Any photos not otherwise credited are from the personal collection of Frank Passic, Albion Historian.
Morning Star, November 7, 1993
With this year’s main project in downtown Albion being the brick reconstruction of Superior Street and the replacement of the N. Superior St. bridge, I’d like to make a few comments at this time now that the project is over, before going in to our topic this week. our street looks great--we can use this as a springboard to help get people to visit Albion and shop. It will be interesting to see what local officials have planned for the streetscape facelift next year.
It was an honor as Albion’s Historian to lay the first brick on Friday, June 18 when the laying commenced at Ash Street. I have spent many hours over the past several years researching the history, condition and value of our historic brick Superior Street, and preparing displays at several locations. I am particularly happy we were able to persuade officials to brick the “first block” between Ash and Erie Streets, thus making the entire downtown section a complete historic district (Pictured here is the author Frank Passic laying the first brick on Friday, June 18, 1993).
It was marvelous to see most of the merchants pull together and turn the inconvenience into a positive promotion the entire summer. The Chamber of Commerce certainly deserves a big hand of applause for its “Paving the Way to a Superior Future” theme, and all those who took part in it.
One disappointment I have is that a dedicatory plaque was not put in the N. Superior Street bridge. I learned that this practice was abandoned by the State of Michigan about five years ago because of cost considerations. These plaques had the date, names of state and local officials, etc. Our 1908 bridge plaque had the names of the city aldermen, the builder, contractor, etc. The small aluminum marker placed in the 1933 bridge contains an identifying serial number and date--that is all. Couldn’t we in Albion come up with the money to have an appropriate bronze plaque placed on the N. Superior St. bridge?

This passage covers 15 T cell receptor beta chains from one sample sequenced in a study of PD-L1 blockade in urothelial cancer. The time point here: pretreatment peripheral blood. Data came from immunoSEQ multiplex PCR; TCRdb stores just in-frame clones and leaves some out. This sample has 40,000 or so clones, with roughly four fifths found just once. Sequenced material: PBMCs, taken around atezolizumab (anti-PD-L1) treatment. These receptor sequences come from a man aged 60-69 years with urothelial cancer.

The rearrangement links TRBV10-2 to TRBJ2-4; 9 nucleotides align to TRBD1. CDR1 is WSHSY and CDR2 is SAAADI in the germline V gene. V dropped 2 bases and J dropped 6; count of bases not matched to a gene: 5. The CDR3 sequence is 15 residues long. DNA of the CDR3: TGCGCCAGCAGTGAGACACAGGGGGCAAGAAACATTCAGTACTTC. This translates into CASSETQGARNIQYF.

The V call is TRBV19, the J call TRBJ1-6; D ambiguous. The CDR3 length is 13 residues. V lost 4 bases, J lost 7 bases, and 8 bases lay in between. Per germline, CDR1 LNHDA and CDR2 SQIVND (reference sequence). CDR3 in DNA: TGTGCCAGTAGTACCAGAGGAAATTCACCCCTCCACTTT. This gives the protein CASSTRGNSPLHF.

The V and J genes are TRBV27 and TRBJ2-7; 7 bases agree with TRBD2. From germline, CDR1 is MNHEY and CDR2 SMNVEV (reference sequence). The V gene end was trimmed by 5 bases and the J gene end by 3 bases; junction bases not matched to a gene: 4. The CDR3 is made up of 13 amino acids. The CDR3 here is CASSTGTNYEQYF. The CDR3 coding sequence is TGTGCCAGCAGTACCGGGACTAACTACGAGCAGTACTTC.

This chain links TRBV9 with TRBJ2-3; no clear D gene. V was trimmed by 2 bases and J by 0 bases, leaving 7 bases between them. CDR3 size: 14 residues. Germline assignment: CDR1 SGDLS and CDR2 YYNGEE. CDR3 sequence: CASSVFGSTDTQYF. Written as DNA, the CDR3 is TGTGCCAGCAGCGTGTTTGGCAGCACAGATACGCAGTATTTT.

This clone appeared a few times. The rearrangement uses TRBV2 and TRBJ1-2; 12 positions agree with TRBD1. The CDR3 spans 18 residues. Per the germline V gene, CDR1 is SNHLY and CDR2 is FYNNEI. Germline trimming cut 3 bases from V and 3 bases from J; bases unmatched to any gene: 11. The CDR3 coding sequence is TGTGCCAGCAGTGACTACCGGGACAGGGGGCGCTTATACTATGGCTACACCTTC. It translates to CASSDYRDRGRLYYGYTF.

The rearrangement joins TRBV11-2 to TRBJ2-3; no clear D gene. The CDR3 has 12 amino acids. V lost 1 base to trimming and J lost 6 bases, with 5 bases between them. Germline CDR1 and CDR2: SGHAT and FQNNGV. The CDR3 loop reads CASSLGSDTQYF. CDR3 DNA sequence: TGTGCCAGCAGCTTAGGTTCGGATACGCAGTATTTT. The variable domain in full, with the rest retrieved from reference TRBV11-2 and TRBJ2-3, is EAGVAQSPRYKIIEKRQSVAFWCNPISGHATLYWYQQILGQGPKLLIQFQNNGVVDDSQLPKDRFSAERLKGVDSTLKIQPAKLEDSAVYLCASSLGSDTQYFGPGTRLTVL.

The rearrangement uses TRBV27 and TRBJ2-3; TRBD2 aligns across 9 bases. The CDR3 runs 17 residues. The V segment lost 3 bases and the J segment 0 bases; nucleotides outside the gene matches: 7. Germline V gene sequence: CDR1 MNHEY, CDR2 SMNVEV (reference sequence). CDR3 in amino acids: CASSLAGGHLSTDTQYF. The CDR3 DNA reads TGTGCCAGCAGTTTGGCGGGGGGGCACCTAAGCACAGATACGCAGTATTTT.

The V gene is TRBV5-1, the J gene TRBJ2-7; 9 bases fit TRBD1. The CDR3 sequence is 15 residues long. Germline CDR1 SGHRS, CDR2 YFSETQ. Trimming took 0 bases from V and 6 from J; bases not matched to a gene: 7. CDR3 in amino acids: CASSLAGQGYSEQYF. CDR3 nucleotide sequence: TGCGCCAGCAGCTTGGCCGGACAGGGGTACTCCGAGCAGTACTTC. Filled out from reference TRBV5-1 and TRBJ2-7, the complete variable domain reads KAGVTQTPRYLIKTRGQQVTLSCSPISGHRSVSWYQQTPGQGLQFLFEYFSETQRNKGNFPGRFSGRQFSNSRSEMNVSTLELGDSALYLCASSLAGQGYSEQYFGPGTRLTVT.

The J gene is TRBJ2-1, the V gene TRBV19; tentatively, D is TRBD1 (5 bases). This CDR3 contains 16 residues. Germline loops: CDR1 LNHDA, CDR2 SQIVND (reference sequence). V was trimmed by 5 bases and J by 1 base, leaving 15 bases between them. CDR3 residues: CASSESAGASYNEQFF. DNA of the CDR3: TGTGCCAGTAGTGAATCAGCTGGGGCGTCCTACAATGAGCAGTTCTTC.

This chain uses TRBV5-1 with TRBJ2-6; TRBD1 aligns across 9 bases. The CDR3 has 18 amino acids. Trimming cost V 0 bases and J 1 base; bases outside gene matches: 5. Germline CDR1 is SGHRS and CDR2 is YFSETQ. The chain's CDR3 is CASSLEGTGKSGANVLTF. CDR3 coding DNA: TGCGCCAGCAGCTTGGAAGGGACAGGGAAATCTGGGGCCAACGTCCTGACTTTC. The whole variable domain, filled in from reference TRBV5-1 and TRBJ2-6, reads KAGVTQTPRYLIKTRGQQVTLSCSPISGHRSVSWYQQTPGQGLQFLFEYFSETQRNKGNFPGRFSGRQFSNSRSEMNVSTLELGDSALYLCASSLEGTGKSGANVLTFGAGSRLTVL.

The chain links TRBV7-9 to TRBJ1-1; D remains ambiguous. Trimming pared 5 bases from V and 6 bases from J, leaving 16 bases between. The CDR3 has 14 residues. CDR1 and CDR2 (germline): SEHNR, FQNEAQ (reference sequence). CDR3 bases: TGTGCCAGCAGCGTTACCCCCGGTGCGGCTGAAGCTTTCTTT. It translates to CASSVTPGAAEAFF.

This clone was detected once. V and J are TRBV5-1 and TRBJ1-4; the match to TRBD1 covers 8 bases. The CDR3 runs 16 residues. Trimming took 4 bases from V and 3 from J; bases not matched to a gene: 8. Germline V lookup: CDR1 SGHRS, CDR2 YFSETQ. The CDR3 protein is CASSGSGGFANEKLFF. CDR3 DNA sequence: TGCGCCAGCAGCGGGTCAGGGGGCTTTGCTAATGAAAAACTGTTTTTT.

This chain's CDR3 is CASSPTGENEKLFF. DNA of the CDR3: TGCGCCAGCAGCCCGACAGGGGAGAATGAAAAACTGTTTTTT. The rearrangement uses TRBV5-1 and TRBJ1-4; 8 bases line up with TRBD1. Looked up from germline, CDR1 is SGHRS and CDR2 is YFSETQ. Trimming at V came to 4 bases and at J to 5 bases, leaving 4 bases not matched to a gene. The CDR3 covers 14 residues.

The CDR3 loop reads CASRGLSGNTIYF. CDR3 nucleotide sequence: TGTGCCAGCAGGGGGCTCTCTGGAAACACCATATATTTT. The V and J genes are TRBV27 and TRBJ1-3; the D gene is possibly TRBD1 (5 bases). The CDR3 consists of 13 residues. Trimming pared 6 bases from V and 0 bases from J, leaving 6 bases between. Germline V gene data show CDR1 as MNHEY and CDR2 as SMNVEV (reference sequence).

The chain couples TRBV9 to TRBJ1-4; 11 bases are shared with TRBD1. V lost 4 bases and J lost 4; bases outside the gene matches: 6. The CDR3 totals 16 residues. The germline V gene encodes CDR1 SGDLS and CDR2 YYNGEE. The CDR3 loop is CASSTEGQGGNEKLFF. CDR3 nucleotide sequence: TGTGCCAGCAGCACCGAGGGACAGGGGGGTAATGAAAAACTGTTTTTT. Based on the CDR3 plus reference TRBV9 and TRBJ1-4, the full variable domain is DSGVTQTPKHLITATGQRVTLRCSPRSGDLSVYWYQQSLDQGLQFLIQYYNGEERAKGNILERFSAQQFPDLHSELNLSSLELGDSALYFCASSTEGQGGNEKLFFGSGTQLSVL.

I now hope that the 100 blocks of East and West Erie Streets can now be repaved with brick, too. These blocks are part of the historic downtown landscape, and should not be asphalted in my opinion. Apparently, there is some talk of that for the city’s long-range plans [INTERNET UPDATE: The bricks on W. Erie St. were removed in October, 2001 and replaced with asphalt]. So now is the time to voice your opinions on the matter to local officials.
While this year’s main topic in downtown Albion has been the reconstruction of Superior Street with new bricks and the replacement of the N. Superior St. bridge, we should be reminded that we have more to look forward to next year, when the historic Cass St. bridge over the Kalamazoo River is scheduled to be replaced. This will mean the closure of Cass St. at that point, as well as the south entrance to the Market Place adjoining the bridge for several months while a new bridge is constructed.